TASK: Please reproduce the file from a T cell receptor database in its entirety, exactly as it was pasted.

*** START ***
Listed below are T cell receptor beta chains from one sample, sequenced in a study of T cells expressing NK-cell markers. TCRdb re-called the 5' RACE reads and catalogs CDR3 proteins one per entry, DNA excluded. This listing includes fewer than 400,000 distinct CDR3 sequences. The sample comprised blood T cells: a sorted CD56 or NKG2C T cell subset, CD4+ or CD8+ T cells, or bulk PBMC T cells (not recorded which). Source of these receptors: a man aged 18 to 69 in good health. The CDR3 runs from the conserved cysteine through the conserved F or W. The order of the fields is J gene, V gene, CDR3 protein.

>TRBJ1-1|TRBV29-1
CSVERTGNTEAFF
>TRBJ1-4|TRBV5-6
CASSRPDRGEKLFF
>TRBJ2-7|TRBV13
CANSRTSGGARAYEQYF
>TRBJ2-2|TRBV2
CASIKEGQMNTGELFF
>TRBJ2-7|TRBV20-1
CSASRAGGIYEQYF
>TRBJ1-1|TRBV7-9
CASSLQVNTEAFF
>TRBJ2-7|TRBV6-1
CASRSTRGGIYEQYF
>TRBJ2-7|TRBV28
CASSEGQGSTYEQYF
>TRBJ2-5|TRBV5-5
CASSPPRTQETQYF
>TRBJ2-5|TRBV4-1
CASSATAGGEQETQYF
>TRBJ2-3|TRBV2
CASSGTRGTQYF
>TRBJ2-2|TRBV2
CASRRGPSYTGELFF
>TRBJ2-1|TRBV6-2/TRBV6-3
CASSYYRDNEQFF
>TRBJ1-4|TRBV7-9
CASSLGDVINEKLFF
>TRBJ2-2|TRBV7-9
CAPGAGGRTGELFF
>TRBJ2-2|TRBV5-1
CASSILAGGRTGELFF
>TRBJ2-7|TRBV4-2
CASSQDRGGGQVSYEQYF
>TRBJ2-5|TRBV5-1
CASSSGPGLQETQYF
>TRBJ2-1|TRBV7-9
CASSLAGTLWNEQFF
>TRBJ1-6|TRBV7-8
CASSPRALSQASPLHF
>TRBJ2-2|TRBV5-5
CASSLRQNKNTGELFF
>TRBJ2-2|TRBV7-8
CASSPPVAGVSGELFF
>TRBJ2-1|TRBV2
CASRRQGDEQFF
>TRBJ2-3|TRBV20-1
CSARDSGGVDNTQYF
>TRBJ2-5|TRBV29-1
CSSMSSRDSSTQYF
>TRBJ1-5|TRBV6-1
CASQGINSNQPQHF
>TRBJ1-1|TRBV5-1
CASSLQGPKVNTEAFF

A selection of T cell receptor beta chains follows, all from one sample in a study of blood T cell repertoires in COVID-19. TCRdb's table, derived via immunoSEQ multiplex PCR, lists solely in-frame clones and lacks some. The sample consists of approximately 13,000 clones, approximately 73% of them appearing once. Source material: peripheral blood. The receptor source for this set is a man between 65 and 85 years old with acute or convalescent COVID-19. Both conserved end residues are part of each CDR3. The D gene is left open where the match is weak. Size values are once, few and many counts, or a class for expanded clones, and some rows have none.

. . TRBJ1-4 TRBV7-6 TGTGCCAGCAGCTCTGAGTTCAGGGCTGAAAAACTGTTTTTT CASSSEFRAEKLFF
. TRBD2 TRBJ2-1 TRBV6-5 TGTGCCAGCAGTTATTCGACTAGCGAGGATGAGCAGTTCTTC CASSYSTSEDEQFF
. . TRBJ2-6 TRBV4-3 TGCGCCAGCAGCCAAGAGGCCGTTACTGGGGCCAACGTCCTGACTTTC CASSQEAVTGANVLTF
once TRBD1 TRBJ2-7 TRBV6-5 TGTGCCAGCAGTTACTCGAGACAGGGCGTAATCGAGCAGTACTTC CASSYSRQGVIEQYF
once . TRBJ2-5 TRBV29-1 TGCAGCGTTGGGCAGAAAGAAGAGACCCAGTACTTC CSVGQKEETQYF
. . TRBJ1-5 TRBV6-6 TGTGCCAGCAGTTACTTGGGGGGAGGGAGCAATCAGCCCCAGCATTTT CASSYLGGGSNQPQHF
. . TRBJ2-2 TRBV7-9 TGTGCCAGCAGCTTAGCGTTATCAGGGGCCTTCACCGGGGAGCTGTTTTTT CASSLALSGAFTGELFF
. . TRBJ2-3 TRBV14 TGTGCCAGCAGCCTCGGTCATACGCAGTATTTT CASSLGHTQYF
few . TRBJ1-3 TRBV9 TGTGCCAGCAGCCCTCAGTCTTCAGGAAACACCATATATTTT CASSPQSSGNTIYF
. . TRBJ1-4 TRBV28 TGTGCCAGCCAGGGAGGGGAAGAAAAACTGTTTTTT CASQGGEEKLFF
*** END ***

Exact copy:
Listed below are T cell receptor beta chains from one sample, sequenced in a study of T cells expressing NK-cell markers. TCRdb re-called the 5' RACE reads and catalogs CDR3 proteins one per entry, DNA excluded. This listing includes fewer than 400,000 distinct CDR3 sequences. The sample comprised blood T cells: a sorted CD56 or NKG2C T cell subset, CD4+ or CD8+ T cells, or bulk PBMC T cells (not recorded which). Source of these receptors: a man aged 18 to 69 in good health. The CDR3 runs from the conserved cysteine through the conserved F or W. The order of the fields is J gene, V gene, CDR3 protein.

>TRBJ1-1|TRBV29-1
CSVERTGNTEAFF
>TRBJ1-4|TRBV5-6
CASSRPDRGEKLFF
>TRBJ2-7|TRBV13
CANSRTSGGARAYEQYF
>TRBJ2-2|TRBV2
CASIKEGQMNTGELFF
>TRBJ2-7|TRBV20-1
CSASRAGGIYEQYF
>TRBJ1-1|TRBV7-9
CASSLQVNTEAFF
>TRBJ2-7|TRBV6-1
CASRSTRGGIYEQYF
>TRBJ2-7|TRBV28
CASSEGQGSTYEQYF
>TRBJ2-5|TRBV5-5
CASSPPRTQETQYF
>TRBJ2-5|TRBV4-1
CASSATAGGEQETQYF
>TRBJ2-3|TRBV2
CASSGTRGTQYF
>TRBJ2-2|TRBV2
CASRRGPSYTGELFF
>TRBJ2-1|TRBV6-2/TRBV6-3
CASSYYRDNEQFF
>TRBJ1-4|TRBV7-9
CASSLGDVINEKLFF
>TRBJ2-2|TRBV7-9
CAPGAGGRTGELFF
>TRBJ2-2|TRBV5-1
CASSILAGGRTGELFF
>TRBJ2-7|TRBV4-2
CASSQDRGGGQVSYEQYF
>TRBJ2-5|TRBV5-1
CASSSGPGLQETQYF
>TRBJ2-1|TRBV7-9
CASSLAGTLWNEQFF
>TRBJ1-6|TRBV7-8
CASSPRALSQASPLHF
>TRBJ2-2|TRBV5-5
CASSLRQNKNTGELFF
>TRBJ2-2|TRBV7-8
CASSPPVAGVSGELFF
>TRBJ2-1|TRBV2
CASRRQGDEQFF
>TRBJ2-3|TRBV20-1
CSARDSGGVDNTQYF
>TRBJ2-5|TRBV29-1
CSSMSSRDSSTQYF
>TRBJ1-5|TRBV6-1
CASQGINSNQPQHF
>TRBJ1-1|TRBV5-1
CASSLQGPKVNTEAFF

A selection of T cell receptor beta chains follows, all from one sample in a study of blood T cell repertoires in COVID-19. TCRdb's table, derived via immunoSEQ multiplex PCR, lists solely in-frame clones and lacks some. The sample consists of approximately 13,000 clones, approximately 73% of them appearing once. Source material: peripheral blood. The receptor source for this set is a man between 65 and 85 years old with acute or convalescent COVID-19. Both conserved end residues are part of each CDR3. The D gene is left open where the match is weak. Size values are once, few and many counts, or a class for expanded clones, and some rows have none.

. . TRBJ1-4 TRBV7-6 TGTGCCAGCAGCTCTGAGTTCAGGGCTGAAAAACTGTTTTTT CASSSEFRAEKLFF
. TRBD2 TRBJ2-1 TRBV6-5 TGTGCCAGCAGTTATTCGACTAGCGAGGATGAGCAGTTCTTC CASSYSTSEDEQFF
. . TRBJ2-6 TRBV4-3 TGCGCCAGCAGCCAAGAGGCCGTTACTGGGGCCAACGTCCTGACTTTC CASSQEAVTGANVLTF
once TRBD1 TRBJ2-7 TRBV6-5 TGTGCCAGCAGTTACTCGAGACAGGGCGTAATCGAGCAGTACTTC CASSYSRQGVIEQYF
once . TRBJ2-5 TRBV29-1 TGCAGCGTTGGGCAGAAAGAAGAGACCCAGTACTTC CSVGQKEETQYF
. . TRBJ1-5 TRBV6-6 TGTGCCAGCAGTTACTTGGGGGGAGGGAGCAATCAGCCCCAGCATTTT CASSYLGGGSNQPQHF
. . TRBJ2-2 TRBV7-9 TGTGCCAGCAGCTTAGCGTTATCAGGGGCCTTCACCGGGGAGCTGTTTTTT CASSLALSGAFTGELFF
. . TRBJ2-3 TRBV14 TGTGCCAGCAGCCTCGGTCATACGCAGTATTTT CASSLGHTQYF
few . TRBJ1-3 TRBV9 TGTGCCAGCAGCCCTCAGTCTTCAGGAAACACCATATATTTT CASSPQSSGNTIYF
. . TRBJ1-4 TRBV28 TGTGCCAGCCAGGGAGGGGAAGAAAAACTGTTTTTT CASQGGEEKLFF